Quadratic Equations
Quadratic Equations are equations of the second degree. The standard
form of a quadratic equation is a.X^{2} + b.X + c = 0
where X represents the unknown, a,b and c are constants numerical values and a ≠
0. a and b are also known as the quadratic coefficient and
linear coefficient respectively. Quadratic Equations can be solved
by:
Factorization, completing the square, quadratic formula and Graphing. When
solved, a quadratic equation will have two solutions (known as its roots), which
may or may not be distinct or they may or may not be real.
Discriminant (D)
The discriminant -represented by the letter D or the Greek letter Δ- of a
quadratic equation is the part of the quadratic formula which is underneath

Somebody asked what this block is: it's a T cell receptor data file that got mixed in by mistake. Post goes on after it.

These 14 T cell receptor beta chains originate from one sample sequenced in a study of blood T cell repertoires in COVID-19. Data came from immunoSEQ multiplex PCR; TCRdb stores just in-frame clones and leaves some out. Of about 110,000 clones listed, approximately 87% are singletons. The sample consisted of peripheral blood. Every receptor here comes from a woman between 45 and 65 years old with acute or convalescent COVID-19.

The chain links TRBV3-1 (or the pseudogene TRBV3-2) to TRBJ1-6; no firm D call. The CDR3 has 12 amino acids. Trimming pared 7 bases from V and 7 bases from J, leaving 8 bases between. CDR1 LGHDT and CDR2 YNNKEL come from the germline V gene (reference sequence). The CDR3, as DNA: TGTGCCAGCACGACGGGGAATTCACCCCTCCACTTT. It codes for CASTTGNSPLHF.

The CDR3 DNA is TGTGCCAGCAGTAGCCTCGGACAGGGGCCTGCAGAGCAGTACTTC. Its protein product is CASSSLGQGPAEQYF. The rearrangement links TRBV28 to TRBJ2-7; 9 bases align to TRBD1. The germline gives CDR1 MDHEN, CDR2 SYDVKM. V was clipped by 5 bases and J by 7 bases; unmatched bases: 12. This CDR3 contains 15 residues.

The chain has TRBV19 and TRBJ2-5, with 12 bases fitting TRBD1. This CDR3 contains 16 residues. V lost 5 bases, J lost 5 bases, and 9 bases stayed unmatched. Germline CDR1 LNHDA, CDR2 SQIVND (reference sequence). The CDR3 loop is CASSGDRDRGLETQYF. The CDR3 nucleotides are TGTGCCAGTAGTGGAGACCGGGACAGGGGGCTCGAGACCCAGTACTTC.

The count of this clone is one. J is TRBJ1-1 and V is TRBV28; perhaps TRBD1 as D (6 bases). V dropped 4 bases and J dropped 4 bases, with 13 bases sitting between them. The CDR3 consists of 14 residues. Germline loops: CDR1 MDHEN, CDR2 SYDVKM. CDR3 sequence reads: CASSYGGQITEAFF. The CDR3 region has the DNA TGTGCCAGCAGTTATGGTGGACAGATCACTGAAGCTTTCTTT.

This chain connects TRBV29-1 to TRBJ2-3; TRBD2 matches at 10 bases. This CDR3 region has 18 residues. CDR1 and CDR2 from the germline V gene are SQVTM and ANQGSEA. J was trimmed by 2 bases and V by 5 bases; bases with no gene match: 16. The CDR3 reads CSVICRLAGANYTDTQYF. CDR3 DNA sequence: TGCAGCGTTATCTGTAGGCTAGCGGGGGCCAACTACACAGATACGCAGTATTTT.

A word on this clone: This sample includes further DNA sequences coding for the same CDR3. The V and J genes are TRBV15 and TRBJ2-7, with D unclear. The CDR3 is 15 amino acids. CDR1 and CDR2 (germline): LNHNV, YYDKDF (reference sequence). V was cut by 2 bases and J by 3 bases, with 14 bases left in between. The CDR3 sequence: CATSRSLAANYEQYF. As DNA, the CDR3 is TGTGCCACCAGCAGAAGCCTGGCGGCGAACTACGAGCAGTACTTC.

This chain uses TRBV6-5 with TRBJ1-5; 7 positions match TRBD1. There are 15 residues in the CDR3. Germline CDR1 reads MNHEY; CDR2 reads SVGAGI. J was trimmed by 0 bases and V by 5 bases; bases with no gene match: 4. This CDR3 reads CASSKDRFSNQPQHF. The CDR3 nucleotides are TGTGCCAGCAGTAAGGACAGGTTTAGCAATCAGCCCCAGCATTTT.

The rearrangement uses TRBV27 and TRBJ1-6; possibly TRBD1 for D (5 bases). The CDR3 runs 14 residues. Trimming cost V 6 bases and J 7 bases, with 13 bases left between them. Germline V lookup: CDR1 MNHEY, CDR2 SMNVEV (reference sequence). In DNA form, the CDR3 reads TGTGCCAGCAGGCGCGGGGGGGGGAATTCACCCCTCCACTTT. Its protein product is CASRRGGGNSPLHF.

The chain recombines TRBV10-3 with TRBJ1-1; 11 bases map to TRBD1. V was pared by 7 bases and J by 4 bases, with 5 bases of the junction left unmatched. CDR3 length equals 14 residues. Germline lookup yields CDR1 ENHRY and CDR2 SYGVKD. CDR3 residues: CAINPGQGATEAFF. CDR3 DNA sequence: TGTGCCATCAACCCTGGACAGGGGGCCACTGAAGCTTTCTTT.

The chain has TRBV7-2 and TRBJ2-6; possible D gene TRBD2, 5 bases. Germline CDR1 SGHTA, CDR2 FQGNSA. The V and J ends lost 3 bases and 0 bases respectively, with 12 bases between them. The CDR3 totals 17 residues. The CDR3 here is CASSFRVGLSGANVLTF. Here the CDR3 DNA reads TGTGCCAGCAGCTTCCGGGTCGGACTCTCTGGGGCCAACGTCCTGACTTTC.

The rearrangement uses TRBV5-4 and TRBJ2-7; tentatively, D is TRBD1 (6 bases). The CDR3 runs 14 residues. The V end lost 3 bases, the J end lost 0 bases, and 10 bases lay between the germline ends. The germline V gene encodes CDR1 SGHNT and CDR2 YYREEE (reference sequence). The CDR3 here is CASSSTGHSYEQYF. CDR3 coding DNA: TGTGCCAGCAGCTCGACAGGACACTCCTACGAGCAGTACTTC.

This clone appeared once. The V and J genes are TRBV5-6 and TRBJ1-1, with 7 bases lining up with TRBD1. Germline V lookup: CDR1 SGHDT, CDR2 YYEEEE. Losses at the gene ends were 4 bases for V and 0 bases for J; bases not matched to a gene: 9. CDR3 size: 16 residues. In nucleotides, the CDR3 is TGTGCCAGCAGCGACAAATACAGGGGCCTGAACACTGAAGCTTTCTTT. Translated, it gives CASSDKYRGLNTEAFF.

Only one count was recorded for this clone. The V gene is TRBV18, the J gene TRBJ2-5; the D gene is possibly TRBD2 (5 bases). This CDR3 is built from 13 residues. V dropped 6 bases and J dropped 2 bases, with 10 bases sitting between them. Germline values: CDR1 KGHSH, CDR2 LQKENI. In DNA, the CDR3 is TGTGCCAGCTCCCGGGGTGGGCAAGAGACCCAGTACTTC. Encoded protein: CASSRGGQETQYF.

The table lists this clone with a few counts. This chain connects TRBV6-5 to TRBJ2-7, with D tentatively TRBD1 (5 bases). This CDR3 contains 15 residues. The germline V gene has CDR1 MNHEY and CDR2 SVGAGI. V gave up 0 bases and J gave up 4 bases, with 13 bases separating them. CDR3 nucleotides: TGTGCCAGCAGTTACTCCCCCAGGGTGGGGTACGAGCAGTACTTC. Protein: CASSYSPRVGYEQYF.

the √ sign, which is: D = b^{2} - 4ac.
This formula is used to determine the number and nature of the roots of the quadratic
equation. There are three possible results from the discriminant equation, these
are:
1 - b^{2} - 4ac > 0. If the discriminant is positive,
there are two distinct roots.
2 - b^{2} - 4ac = 0. If the discriminant is zero, there
is exactly one real root.
3 - b^{2} - 4ac < 0. If the discriminant is negative,
there are no real roots, rather there are two none real roots which are known as
complex roots.
The figure to the far right shows the different parts of the quadratic curve. The
figure to the right gives the three possible curves for a positive quadratic equation.
For a negative quadratic equation, all curves are reflected on the X-axis.
The following program shows how a quadratic equation can be solved using factorization
and the quadratic formula.